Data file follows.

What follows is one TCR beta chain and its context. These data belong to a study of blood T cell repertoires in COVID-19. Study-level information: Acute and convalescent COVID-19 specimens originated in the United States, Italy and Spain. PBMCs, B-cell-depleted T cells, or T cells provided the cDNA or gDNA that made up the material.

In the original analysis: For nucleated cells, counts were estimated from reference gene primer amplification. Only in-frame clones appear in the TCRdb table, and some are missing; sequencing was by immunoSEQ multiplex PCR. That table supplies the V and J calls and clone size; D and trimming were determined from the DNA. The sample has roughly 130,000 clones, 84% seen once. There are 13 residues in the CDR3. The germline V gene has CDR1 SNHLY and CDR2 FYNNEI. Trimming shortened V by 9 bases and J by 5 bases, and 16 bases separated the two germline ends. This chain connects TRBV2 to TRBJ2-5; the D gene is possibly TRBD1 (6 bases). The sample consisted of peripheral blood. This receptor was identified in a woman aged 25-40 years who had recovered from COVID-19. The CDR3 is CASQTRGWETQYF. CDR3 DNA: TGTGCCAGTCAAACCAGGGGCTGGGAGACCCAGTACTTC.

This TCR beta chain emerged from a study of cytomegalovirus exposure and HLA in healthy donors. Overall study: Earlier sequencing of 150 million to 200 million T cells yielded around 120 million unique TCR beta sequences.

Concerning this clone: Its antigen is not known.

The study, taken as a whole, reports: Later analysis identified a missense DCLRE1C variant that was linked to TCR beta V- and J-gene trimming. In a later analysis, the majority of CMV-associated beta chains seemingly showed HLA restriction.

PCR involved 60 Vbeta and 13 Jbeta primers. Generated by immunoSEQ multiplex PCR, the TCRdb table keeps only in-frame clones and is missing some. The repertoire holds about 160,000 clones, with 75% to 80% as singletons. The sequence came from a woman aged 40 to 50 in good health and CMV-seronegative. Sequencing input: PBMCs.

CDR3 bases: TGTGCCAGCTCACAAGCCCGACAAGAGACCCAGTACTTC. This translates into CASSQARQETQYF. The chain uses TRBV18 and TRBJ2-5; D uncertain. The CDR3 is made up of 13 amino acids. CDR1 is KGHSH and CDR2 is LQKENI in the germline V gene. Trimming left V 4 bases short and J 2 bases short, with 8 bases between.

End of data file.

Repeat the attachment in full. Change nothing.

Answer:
What follows is one TCR beta chain and its context. These data belong to a study of blood T cell repertoires in COVID-19. Study-level information: Acute and convalescent COVID-19 specimens originated in the United States, Italy and Spain. PBMCs, B-cell-depleted T cells, or T cells provided the cDNA or gDNA that made up the material.

In the original analysis: For nucleated cells, counts were estimated from reference gene primer amplification. Only in-frame clones appear in the TCRdb table, and some are missing; sequencing was by immunoSEQ multiplex PCR. That table supplies the V and J calls and clone size; D and trimming were determined from the DNA. The sample has roughly 130,000 clones, 84% seen once. There are 13 residues in the CDR3. The germline V gene has CDR1 SNHLY and CDR2 FYNNEI. Trimming shortened V by 9 bases and J by 5 bases, and 16 bases separated the two germline ends. This chain connects TRBV2 to TRBJ2-5; the D gene is possibly TRBD1 (6 bases). The sample consisted of peripheral blood. This receptor was identified in a woman aged 25-40 years who had recovered from COVID-19. The CDR3 is CASQTRGWETQYF. CDR3 DNA: TGTGCCAGTCAAACCAGGGGCTGGGAGACCCAGTACTTC.

This TCR beta chain emerged from a study of cytomegalovirus exposure and HLA in healthy donors. Overall study: Earlier sequencing of 150 million to 200 million T cells yielded around 120 million unique TCR beta sequences.

Concerning this clone: Its antigen is not known.

The study, taken as a whole, reports: Later analysis identified a missense DCLRE1C variant that was linked to TCR beta V- and J-gene trimming. In a later analysis, the majority of CMV-associated beta chains seemingly showed HLA restriction.

PCR involved 60 Vbeta and 13 Jbeta primers. Generated by immunoSEQ multiplex PCR, the TCRdb table keeps only in-frame clones and is missing some. The repertoire holds about 160,000 clones, with 75% to 80% as singletons. The sequence came from a woman aged 40 to 50 in good health and CMV-seronegative. Sequencing input: PBMCs.

CDR3 bases: TGTGCCAGCTCACAAGCCCGACAAGAGACCCAGTACTTC. This translates into CASSQARQETQYF. The chain uses TRBV18 and TRBJ2-5; D uncertain. The CDR3 is made up of 13 amino acids. CDR1 is KGHSH and CDR2 is LQKENI in the germline V gene. Trimming left V 4 bases short and J 2 bases short, with 8 bases between.